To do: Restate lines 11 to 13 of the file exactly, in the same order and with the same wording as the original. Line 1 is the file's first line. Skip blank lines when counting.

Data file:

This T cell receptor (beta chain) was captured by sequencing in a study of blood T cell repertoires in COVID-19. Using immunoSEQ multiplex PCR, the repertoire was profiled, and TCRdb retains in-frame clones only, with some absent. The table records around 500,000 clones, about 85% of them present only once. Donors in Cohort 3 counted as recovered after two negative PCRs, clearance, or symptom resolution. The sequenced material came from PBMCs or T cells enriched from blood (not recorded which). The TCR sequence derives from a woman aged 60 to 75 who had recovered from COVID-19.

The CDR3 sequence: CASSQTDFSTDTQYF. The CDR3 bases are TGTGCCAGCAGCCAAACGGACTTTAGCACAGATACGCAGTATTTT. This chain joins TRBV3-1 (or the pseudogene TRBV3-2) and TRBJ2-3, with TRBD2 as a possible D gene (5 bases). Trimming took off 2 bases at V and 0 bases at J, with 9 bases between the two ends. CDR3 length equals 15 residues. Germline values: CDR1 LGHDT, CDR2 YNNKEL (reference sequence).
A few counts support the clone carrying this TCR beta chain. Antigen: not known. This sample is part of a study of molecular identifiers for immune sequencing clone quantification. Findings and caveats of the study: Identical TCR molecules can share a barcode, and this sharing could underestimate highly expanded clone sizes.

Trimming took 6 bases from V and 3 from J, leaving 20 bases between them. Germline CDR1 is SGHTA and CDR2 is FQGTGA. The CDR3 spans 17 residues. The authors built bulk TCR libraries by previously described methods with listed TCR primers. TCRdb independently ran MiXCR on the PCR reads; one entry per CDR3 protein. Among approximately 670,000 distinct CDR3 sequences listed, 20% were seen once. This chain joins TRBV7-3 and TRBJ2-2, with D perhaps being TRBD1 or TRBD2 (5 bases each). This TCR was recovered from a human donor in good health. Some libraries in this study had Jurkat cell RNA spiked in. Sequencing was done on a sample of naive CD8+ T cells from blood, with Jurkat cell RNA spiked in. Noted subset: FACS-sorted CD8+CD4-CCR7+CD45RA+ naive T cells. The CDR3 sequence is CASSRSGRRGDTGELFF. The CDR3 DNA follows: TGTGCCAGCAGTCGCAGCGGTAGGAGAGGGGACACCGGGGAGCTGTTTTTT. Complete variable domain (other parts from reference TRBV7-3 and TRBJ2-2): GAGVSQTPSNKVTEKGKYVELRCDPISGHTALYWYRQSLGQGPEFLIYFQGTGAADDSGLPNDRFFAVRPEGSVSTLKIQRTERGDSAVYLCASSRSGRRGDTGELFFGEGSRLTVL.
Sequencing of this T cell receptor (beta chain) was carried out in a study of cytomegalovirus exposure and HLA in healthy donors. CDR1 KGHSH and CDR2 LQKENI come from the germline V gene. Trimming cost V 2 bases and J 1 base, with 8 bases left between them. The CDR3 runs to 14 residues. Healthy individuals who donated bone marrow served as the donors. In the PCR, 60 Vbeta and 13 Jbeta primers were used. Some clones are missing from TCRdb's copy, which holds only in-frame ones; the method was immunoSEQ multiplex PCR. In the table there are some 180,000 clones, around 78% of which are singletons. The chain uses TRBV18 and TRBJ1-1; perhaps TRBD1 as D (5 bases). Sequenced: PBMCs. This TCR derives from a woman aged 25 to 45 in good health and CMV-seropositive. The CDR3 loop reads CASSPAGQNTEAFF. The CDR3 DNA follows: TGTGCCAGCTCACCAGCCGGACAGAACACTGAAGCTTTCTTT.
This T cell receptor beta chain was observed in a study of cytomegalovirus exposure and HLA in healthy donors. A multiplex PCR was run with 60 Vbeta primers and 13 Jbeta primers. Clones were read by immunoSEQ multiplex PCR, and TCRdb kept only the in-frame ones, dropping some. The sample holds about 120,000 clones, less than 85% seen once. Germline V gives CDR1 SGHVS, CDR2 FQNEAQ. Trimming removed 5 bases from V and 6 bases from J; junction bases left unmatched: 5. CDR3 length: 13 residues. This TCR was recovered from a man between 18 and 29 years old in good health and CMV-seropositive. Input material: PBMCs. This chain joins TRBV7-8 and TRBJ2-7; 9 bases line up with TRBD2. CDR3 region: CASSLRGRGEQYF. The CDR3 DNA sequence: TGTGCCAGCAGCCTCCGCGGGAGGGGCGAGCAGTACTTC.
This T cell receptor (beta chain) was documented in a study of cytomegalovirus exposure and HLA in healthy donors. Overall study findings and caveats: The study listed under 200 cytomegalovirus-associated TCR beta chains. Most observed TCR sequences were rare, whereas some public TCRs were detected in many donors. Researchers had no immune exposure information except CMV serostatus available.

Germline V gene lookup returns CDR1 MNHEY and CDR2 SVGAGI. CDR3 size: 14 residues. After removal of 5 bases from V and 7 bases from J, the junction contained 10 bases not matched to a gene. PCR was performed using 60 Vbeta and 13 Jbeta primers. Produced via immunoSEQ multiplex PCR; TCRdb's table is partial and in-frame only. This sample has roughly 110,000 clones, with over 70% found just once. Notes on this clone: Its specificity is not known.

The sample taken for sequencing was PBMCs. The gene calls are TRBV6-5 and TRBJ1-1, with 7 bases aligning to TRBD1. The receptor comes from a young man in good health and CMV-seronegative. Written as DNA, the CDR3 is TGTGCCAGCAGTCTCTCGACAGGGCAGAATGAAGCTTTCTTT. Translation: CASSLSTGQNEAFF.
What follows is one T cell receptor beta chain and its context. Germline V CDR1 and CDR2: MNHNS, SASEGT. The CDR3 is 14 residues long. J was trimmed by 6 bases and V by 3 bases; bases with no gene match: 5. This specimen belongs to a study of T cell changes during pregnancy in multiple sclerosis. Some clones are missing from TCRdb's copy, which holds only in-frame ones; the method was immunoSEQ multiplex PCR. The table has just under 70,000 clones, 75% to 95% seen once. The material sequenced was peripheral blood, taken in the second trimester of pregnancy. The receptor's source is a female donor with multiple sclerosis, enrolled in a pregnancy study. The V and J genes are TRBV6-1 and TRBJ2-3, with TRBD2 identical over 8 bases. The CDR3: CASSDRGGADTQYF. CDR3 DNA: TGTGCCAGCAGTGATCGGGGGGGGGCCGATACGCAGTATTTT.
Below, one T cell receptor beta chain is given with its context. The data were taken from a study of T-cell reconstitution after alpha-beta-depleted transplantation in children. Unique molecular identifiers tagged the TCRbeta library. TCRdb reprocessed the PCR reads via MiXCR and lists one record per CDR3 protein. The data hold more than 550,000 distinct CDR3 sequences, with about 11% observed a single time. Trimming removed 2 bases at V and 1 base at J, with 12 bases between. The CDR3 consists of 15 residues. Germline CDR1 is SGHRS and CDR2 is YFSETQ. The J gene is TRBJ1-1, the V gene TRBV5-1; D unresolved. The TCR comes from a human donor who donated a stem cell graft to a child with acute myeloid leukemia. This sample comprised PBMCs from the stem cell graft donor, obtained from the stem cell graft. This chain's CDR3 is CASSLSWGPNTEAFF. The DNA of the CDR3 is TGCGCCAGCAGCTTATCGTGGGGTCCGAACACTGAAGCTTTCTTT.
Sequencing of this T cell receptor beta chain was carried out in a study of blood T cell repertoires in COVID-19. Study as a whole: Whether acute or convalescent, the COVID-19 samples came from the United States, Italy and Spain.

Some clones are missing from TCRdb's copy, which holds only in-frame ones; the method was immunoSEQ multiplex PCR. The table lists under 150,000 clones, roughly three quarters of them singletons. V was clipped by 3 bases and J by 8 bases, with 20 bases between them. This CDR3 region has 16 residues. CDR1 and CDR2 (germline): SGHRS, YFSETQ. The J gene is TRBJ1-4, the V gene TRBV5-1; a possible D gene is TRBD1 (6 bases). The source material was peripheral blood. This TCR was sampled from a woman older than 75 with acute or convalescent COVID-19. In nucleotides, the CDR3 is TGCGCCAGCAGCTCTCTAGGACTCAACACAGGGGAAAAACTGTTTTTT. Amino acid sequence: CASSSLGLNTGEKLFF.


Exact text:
Below, one T cell receptor beta chain is given with its context. The data were taken from a study of T-cell reconstitution after alpha-beta-depleted transplantation in children. Unique molecular identifiers tagged the TCRbeta library. TCRdb reprocessed the PCR reads via MiXCR and lists one record per CDR3 protein. The data hold more than 550,000 distinct CDR3 sequences, with about 11% observed a single time. Trimming removed 2 bases at V and 1 base at J, with 12 bases between. The CDR3 consists of 15 residues. Germline CDR1 is SGHRS and CDR2 is YFSETQ. The J gene is TRBJ1-1, the V gene TRBV5-1; D unresolved. The TCR comes from a human donor who donated a stem cell graft to a child with acute myeloid leukemia. This sample comprised PBMCs from the stem cell graft donor, obtained from the stem cell graft. This chain's CDR3 is CASSLSWGPNTEAFF. The DNA of the CDR3 is TGCGCCAGCAGCTTATCGTGGGGTCCGAACACTGAAGCTTTCTTT.
Sequencing of this T cell receptor beta chain was carried out in a study of blood T cell repertoires in COVID-19. Study as a whole: Whether acute or convalescent, the COVID-19 samples came from the United States, Italy and Spain.

Some clones are missing from TCRdb's copy, which holds only in-frame ones; the method was immunoSEQ multiplex PCR. The table lists under 150,000 clones, roughly three quarters of them singletons. V was clipped by 3 bases and J by 8 bases, with 20 bases between them. This CDR3 region has 16 residues. CDR1 and CDR2 (germline): SGHRS, YFSETQ. The J gene is TRBJ1-4, the V gene TRBV5-1; a possible D gene is TRBD1 (6 bases). The source material was peripheral blood. This TCR was sampled from a woman older than 75 with acute or convalescent COVID-19. In nucleotides, the CDR3 is TGCGCCAGCAGCTCTCTAGGACTCAACACAGGGGAAAAACTGTTTTTT. Amino acid sequence: CASSSLGLNTGEKLFF.